High Fat and Healthy: The Maasai Keep on Walking

MaasaiReader Peter emailed this new study today after he saw a discussion in which I was participating on Rusty’s site (fitnessblackbook.com) regarding the Maasai diet. Investigators in this new study suggested that one reason that the Maasai (African nomadic cattle farmers) have lower rates of heart disease, despite a high fat diet, is the amount of low-level aerobic activity they do on a daily basis. Many of you will recognize this as rule #2 of the Primal Blueprint, “Move around a lot at a slow pace.” Seems the Maasai take that to the extreme, burning 2500 calories a day in excess of their basal metabolic rate by walking. The fact that they have a fairly low carbohydrate intake simply reaffirms that most of their energy demands are coming from the high amount of animal fat in their diets – and that at low level aerobic activity carbs are simply not necessary. Don’t think that doesn’t mean they can’t sprint occasionally or lift heavy things though (Blueprint’s 3 and 4), because we know they are able to produce enough glycogen each day from this same high-fat, moderate protein diet to fuel those all-out short bursts.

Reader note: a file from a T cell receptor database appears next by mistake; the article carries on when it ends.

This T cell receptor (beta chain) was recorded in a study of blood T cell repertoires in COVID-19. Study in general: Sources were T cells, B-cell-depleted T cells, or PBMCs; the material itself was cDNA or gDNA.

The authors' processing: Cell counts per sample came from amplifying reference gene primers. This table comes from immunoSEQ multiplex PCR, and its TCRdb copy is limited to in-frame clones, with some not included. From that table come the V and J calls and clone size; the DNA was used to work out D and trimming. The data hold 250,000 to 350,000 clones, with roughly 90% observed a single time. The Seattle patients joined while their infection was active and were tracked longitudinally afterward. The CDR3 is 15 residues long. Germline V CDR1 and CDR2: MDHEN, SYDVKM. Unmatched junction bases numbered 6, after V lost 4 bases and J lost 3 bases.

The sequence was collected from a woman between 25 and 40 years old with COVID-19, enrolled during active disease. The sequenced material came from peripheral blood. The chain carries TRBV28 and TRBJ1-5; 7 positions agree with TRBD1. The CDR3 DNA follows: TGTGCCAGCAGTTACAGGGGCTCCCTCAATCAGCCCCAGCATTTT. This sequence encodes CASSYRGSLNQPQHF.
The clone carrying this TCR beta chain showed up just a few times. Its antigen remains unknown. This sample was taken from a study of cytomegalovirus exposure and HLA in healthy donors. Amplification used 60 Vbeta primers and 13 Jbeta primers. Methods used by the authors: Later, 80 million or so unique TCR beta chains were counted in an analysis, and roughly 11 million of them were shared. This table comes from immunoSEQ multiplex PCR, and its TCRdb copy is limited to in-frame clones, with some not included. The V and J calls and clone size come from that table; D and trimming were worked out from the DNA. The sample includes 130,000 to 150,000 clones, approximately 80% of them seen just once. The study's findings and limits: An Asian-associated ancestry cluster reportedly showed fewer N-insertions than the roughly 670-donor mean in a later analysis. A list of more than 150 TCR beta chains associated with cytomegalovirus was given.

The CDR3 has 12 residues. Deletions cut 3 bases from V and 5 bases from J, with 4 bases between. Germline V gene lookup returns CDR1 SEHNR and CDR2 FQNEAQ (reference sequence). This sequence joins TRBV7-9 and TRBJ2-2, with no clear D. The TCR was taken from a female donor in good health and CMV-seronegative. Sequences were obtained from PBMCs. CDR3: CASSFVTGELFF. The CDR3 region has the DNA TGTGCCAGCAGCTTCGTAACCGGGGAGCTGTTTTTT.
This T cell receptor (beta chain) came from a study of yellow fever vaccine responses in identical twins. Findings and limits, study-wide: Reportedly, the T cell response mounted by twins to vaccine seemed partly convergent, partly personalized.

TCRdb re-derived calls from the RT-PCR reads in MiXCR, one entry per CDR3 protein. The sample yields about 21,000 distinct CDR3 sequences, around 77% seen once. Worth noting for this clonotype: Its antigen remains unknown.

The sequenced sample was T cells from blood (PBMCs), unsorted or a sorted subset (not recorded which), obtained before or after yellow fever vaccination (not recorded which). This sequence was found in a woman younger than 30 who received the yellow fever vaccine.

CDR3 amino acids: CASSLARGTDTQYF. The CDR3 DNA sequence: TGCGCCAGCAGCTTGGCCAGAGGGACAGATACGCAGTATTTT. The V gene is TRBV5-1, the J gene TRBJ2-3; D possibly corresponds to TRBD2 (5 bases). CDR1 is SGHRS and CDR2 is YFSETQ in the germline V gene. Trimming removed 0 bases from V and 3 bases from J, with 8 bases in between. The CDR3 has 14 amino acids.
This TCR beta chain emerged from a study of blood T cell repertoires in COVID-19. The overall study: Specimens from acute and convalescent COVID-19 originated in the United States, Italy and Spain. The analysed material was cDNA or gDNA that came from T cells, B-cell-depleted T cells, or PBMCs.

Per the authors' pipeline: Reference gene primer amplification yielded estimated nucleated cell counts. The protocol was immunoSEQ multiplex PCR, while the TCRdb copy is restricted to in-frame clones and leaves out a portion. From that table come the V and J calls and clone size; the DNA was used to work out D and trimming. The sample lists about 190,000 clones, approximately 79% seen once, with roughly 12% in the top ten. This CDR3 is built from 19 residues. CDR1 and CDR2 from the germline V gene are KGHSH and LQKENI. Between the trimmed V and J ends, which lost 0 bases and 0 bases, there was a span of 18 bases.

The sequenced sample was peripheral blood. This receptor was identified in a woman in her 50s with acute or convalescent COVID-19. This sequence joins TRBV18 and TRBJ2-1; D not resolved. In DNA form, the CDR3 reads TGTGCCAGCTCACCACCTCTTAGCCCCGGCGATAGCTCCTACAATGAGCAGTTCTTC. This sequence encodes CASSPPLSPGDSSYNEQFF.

Finally, while the researchers claim it’s the exercise that prevents the heart disease, they approached it from the typical “high fat diets generally increase CHD risk” POV, which we all know to be an erroneous old Conventional Wisdom assumption. A high fat diet doesn’t actually increase risk of heart disease or death unless it’s also accompanied by relatively high carbohydrates and, hence, insulin.

Further Reading:

Dear Mark: Primal Blueprint for Both Men and Women?

10 Ways to “Get Primal”

Chronic Cardio Talk

About the Author